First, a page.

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Czech Hospital Using HF RFID to Track Chemotherapy Drugs
The Masaryk Oncological Institute hopes to reduce the likelihood of theft and human error, since the drugs are expensive and can cause severe harm if administered incorrectly.
In a room outfitted with safety equipment designed for working with dangerous chemicals, a hospital pharmacist adds the drug to an IV bag filled with a sterile solution. This enables the pharmacist to administer the patient's medicine intravenously. The staff member wears a protective suit and mask, with hands inserted through airtight openings in an apparatus called an isolator. The isolator looks somewhat like a baby incubator, and serves as a safe and clean environment for processing sterile drugs by controlling airflow and pressure.
Working within the isolator, the employee takes an RFID-tagged IV bag and inserts the proper amount of cancer medication into it. Embedded in adhesive labels applied to the bags, the tags operate at 13.56 MHz and comply with the ISO 15693 standard. The patient's name and other basic information are printed on the label. The pharmacist performing the work wears a ring-shaped Tagsys passive 13.56 MHz Nano-Size tag on one finger. After mixing the medication with the IV solution, the pharmacist reads the tags on the IV bag, the ID ring and the vial, using an interrogator installed inside the isolator. The bag is removed from the isolator, and another reading is taken when the worker passes the IV bag through its output hatch.
Fixed and mobile readers in the application are supplied by RightTag and ACG. The RightTag handheld readers are employed at points where users need to read several tags simultaneously. ACG readers, mounted on desks and in the isolator, are utilized for reading one tag at a time. After testing a number of tags for RF interference, IBM decided to go with passive, HF tags complying with the Icode and/or ISO 15693 standards. IBM also implemented a Sato RFID printer, to print labels for the IV bags, as well as IBM WebSphere RFID Premises Server, a type of RFID middleware.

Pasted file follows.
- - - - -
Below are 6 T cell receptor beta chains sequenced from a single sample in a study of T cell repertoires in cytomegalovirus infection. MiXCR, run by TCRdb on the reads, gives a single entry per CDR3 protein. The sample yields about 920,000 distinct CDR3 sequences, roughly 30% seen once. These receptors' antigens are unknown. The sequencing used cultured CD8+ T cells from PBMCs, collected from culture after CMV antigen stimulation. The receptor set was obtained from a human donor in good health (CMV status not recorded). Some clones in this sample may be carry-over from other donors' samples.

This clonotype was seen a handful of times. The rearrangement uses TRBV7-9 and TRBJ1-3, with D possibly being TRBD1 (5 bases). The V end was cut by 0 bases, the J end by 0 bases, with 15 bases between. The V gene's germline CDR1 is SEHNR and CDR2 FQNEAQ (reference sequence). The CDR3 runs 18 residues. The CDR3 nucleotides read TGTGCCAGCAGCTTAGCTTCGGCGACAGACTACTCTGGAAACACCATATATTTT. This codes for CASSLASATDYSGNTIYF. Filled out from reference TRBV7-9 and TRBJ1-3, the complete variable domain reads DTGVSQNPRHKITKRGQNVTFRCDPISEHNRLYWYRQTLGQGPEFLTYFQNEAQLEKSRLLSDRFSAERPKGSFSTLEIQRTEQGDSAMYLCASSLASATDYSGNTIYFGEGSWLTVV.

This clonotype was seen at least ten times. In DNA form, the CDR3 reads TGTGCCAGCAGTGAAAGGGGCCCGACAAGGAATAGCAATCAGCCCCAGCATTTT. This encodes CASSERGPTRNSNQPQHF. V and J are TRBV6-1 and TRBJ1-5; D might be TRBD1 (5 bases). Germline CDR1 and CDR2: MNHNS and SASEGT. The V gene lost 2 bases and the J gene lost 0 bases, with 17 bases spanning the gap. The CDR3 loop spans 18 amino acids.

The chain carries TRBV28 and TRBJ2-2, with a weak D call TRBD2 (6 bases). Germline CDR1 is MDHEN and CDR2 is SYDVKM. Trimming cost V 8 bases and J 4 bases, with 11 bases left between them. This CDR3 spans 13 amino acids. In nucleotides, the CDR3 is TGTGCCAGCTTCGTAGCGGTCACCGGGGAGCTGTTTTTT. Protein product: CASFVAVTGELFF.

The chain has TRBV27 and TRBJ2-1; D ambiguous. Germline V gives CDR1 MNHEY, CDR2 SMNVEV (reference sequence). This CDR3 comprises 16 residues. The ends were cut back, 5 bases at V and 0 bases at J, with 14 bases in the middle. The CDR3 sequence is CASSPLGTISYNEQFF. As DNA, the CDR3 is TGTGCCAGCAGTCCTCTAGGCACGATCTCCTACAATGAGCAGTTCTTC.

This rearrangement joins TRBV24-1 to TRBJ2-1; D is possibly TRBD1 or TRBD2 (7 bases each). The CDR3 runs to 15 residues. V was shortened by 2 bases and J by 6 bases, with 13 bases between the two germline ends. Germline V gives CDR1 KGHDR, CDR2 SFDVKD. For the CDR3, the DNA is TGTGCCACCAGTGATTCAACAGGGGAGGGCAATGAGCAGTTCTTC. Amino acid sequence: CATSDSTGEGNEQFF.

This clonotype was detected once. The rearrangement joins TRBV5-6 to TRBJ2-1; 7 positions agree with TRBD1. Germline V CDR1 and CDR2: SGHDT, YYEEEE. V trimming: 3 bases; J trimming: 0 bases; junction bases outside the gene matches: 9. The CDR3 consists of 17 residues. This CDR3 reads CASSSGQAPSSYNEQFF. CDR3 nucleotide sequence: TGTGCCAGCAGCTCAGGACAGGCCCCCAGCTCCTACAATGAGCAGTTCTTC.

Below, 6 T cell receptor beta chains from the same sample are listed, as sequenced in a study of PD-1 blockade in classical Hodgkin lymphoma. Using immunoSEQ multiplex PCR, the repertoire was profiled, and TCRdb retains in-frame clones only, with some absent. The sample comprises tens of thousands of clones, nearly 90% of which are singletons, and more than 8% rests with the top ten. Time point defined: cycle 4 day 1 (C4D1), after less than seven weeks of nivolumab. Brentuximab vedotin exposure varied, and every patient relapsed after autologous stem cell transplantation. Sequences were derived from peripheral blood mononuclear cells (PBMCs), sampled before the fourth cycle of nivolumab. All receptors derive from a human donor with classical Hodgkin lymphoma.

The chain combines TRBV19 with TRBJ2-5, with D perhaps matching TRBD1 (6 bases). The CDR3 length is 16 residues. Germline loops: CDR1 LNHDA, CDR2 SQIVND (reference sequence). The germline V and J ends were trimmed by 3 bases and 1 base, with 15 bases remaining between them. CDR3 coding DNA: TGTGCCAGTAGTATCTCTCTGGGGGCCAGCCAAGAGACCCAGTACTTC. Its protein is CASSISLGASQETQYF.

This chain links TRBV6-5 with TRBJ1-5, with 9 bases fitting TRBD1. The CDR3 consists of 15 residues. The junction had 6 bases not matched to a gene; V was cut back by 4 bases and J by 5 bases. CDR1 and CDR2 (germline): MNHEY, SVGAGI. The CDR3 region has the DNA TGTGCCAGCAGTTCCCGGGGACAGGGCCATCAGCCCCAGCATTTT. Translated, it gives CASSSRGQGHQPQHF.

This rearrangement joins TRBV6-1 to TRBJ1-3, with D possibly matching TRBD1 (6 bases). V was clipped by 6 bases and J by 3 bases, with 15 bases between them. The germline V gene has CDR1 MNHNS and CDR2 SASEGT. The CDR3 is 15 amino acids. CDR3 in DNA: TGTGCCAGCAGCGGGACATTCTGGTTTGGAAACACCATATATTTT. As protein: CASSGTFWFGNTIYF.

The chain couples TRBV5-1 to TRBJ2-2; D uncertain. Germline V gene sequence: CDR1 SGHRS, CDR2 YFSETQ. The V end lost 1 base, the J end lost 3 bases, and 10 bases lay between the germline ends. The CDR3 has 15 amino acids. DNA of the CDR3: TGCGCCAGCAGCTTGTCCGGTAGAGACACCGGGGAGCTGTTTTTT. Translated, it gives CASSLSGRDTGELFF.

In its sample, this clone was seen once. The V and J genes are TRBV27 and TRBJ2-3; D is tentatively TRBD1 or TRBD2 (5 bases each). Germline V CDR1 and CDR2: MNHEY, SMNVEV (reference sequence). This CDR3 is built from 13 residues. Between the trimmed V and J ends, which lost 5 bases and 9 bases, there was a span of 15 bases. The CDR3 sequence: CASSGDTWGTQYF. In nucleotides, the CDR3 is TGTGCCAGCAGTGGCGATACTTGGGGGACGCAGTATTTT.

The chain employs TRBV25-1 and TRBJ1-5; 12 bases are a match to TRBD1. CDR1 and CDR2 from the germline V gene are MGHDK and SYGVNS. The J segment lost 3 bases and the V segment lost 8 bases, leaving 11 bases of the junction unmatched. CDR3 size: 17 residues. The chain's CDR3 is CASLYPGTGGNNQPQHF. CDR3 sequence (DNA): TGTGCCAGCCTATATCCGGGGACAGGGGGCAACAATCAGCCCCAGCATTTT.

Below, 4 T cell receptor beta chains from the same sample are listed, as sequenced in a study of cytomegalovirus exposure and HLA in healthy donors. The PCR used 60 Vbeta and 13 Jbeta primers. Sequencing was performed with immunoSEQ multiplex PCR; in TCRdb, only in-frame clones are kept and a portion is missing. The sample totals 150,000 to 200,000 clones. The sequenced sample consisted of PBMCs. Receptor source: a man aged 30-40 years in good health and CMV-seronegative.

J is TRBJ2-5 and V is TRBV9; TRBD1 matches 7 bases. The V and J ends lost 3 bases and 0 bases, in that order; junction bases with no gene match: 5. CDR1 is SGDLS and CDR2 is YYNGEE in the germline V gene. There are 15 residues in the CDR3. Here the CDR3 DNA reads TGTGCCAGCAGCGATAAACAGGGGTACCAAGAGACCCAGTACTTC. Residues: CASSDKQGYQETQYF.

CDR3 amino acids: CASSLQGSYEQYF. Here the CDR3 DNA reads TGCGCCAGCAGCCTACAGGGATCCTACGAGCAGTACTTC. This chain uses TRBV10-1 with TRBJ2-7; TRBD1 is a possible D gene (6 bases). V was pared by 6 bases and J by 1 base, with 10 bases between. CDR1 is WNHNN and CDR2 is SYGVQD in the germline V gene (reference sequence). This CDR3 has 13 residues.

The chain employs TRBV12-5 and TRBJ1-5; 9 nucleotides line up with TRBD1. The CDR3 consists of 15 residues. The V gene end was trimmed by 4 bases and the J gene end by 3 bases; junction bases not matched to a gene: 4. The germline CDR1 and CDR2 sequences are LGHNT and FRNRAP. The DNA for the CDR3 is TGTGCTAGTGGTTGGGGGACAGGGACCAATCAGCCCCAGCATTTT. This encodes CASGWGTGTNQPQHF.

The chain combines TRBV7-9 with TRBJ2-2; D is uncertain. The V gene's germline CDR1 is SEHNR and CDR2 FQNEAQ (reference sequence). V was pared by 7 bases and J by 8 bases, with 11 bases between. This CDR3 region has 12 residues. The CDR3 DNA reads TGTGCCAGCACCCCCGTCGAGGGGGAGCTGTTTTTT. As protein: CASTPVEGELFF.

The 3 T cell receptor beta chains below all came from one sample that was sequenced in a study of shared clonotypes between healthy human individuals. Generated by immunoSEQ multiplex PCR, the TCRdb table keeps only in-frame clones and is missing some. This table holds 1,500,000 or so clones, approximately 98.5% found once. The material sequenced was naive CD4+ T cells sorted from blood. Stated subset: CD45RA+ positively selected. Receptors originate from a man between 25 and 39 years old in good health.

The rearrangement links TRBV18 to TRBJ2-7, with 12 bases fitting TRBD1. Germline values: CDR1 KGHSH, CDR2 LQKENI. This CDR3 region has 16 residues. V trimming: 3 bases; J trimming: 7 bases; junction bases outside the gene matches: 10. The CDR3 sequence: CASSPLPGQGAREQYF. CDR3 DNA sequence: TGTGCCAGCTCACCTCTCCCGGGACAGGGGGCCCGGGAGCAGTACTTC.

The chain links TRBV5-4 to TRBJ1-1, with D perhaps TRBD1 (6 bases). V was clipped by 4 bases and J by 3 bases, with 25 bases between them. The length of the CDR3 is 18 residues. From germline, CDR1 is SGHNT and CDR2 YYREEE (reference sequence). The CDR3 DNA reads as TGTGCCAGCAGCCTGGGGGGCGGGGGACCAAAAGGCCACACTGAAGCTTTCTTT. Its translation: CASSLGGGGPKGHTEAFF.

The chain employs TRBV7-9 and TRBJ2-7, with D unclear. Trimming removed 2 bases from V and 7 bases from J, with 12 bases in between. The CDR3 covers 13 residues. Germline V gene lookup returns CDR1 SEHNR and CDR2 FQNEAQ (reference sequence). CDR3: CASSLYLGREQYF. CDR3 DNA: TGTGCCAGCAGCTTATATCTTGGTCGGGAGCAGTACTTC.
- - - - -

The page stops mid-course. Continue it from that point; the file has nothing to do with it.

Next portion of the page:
The information collected via RFID allows the hospital to track the specific substance used in preparing the medication, as well as the amount of the substance used, the name of the pharmacist mixing the drugs and the time the work was done.
Later, when the rest of the RFID implementation is deployed at the institute, the RFID tag worn by each patient will be read before any medication is given, confirming electronically that the substance is going to the intended recipient. The nurse administering the medicine will also scan the RFID tag embedded in her ID badge, enabling hospital administrators to know which nurses worked with which patients. The choice of RFID tags used for the patient and nurse IDs has not yet been finalized, though they are expected to operate at 13.56 MHz and comply with ISO 15693.
Jan Rydval, an IT consultant for IBM Global Services, says there haven't yet been any performance problems, since the application is used by pharmacy workers only. When the RFID system is expanded throughout the hospital, IBM plans to add additional server power.
In a prepared statement, Rostislav Vyzula, a professor at the institute, said, "The RFID solution from IBM allows us to go a step further than just tracking medication. It allows us better manage the medication of patients taking the cancer medication Zytostatika." Vyzula and other institute staff could not be reached for further comment.
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